Cluster residence growth accepted in Kill Satan Hills – The Coastland Instances


Kill Devil Hills officials approved a site map, reviewed housing options, and discussed bike safety, beach food, and pickleball during their first regular meeting of the month on Monday.

With unanimous approval, the commissioners gave SAGA Realty and Construction the green light to advance the development of a cluster home on 709 North Virginia Dare Trail.

Plans show that there will be 14 detached single-family houses, each no more than 2,500 square meters with shared driveways. Each apartment has a parking space under the structure, a pool and either four or five bedrooms. A dune crossing and open and covered decks are also part of the plan.

Comments during the discussion included confirmation that the project will be different for the city and that having a fire-fighting sprinkler system in every unit is a major safety feature.

In an unrelated housing discussion, the commissioners reviewed some alternatives designed to help provide affordable housing for workers.

Reducing the required minimum lot sizes from 20,000 to 15,000 square feet for duplex apartments in zoned districts that allow for multi-family housing is an option, according to Planning Director Meredith Guns. The change would only apply to the Commercial, Residential High, Light Industrial I, and Light Industrial 2 zone districts.

Another possible code change is to allow additional residential units (ADUs).

ADUs are side houses or apartments on the property of a larger primary structure. Sometimes referred to as a mother-in-law, an example is a detached garage with a rental apartment above it. Built for many different reasons, most are for family member accommodation or for rental income.

Guns said the main problem was determining where they should be allowed. Your recommendation was for the Commercial, Light Industrial I and II zone districts, in which multi-family houses, warehouses, single-family houses, maisonettes and mobile homes are currently permitted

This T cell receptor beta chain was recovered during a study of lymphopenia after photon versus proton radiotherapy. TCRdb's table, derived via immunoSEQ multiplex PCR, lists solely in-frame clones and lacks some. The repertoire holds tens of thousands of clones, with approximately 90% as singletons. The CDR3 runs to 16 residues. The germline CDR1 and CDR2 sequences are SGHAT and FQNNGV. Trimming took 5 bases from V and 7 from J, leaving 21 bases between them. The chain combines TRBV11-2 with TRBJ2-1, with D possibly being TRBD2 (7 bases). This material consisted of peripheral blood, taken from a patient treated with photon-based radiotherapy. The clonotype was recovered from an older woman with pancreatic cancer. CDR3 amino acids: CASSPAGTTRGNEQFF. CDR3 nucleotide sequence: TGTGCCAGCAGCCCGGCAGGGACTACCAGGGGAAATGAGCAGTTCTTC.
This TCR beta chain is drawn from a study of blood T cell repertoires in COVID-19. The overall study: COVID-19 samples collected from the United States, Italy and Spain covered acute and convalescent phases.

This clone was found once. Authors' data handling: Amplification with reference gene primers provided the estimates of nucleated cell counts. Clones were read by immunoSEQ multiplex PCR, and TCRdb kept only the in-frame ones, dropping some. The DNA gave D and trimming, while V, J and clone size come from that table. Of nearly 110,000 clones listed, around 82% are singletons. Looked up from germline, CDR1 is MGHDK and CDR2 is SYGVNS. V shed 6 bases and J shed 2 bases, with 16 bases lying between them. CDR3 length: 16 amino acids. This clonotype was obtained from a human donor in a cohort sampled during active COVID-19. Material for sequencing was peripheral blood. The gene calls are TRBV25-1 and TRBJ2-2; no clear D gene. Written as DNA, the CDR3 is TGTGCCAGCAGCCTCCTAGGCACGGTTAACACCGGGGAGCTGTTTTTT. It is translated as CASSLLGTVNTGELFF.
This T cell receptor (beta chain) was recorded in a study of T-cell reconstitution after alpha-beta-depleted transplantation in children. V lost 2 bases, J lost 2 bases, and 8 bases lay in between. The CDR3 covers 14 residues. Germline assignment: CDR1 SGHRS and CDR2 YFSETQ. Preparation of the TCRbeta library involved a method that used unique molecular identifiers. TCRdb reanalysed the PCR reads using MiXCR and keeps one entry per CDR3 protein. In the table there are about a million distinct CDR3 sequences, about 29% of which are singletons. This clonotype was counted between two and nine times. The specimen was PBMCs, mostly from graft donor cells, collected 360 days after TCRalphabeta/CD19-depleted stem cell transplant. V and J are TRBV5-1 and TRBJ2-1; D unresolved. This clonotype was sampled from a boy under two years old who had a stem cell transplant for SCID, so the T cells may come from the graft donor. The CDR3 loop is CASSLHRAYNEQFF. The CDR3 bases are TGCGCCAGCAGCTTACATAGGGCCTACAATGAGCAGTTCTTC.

Other restrictions are that ADUs cannot be larger than 800 square feet, protrude into the front yard, and meet guidelines for septic permits. Prefabricated homes or RVs, caravans, RVs, and RVs must not be ADUs.

“I think you had a complex conversation,” said Mayor Ben Sproul. “This gives people another opportunity to offer living space.”

The recommendations may go to the planning authority later this month to develop the text for an amendment to the regulation.

The commissioners also approved a motion directing city officials to obtain an accurate and up-to-date assessment of urban property near the Nags Head city limits on and adjacent to the 2011 South Croatan Highway.

The action was triggered by an offer from MPF Investment Company, LP to purchase three vacant lots. Selling the property would involve a disgruntled bidding process that requires a 5 percent down payment, published advertisements for bids, and possible disgruntled bids from another buyer. If a qualifying bid is received, the process repeats until no further bids are received. At this point, the highest bidder receives the sale, unless all bids are rejected.

Other items in the evening included safety advice and recommendations from Jack McCombs on the use of electric bicycles, also known as e-bikes, on sidewalks and multi-purpose paths. According to McCombs, some e-bikes can travel at speeds of up to 60 km / h. Since many users are inexperienced bikers, it can pose a hazard to bikers and pedestrians as they approach cyclists at high speeds.

Jack McCombs. KDH video screenshot